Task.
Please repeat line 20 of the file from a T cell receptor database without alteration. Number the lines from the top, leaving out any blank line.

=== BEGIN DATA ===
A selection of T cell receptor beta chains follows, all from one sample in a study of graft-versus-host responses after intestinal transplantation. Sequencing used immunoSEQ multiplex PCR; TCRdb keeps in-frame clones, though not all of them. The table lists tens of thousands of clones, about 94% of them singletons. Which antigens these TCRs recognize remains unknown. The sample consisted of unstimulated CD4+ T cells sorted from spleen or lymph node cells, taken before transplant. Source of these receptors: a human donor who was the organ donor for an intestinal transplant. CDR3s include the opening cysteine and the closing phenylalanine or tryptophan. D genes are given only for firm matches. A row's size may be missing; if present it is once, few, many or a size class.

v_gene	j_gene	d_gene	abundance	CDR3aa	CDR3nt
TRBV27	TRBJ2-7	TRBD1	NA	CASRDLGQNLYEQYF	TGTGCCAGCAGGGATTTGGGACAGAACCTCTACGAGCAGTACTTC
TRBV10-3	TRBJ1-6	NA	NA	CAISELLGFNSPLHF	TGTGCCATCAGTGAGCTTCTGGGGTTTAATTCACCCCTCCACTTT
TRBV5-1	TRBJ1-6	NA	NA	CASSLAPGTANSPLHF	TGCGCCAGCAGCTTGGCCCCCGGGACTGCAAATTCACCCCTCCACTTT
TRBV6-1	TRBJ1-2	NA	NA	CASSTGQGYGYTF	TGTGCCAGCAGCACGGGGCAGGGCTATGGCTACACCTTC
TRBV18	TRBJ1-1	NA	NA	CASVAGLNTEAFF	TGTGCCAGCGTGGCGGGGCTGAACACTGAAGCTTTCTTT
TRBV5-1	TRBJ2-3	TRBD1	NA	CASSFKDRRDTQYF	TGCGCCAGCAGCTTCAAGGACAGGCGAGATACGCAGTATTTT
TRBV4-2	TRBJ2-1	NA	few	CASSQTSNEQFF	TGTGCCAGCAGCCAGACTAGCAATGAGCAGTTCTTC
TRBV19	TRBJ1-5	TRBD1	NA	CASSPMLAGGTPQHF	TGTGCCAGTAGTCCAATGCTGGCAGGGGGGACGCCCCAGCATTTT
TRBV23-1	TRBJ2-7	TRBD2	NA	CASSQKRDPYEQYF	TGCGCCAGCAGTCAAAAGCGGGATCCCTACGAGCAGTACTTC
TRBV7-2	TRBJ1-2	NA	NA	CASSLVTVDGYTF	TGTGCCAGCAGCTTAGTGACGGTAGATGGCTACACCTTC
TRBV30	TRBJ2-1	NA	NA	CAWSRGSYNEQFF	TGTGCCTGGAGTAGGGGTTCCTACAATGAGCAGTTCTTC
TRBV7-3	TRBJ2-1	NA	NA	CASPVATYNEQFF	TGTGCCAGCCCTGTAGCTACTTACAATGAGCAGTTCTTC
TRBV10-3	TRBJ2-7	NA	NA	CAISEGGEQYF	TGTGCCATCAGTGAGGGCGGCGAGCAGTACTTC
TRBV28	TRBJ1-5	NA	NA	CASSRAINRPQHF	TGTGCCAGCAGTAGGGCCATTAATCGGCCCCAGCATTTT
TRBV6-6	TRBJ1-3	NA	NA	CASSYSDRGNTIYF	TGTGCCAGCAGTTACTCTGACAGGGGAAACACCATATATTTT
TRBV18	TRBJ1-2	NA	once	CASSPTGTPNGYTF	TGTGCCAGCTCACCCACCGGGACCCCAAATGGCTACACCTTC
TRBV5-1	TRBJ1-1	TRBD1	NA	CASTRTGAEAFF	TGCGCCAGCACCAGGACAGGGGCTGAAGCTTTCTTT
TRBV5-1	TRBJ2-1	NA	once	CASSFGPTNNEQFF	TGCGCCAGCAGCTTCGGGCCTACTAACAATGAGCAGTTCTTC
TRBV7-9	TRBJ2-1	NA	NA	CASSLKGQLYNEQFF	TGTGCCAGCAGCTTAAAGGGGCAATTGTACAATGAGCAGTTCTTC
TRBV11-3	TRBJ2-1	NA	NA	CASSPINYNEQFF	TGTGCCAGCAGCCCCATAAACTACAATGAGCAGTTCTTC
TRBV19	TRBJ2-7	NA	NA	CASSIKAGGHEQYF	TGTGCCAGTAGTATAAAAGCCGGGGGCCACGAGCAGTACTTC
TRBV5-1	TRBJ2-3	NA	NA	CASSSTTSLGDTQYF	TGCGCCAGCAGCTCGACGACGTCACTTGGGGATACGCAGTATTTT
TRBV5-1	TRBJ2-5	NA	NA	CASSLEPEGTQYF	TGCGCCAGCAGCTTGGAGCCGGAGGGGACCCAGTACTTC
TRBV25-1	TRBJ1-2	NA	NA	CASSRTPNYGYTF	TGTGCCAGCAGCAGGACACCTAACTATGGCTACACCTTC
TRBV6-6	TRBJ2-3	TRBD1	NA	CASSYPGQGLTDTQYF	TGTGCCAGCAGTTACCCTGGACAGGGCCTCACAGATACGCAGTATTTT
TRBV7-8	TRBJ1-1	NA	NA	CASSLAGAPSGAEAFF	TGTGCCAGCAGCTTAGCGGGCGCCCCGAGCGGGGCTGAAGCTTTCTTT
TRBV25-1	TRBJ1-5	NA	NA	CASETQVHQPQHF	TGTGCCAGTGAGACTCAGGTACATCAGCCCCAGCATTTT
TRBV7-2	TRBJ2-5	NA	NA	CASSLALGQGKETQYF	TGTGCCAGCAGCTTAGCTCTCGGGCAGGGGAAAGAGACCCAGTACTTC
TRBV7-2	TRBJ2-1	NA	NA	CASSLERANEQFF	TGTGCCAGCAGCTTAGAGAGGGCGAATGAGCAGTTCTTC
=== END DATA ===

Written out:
TRBV5-1	TRBJ2-1	NA	once	CASSFGPTNNEQFF	TGCGCCAGCAGCTTCGGGCCTACTAACAATGAGCAGTTCTTC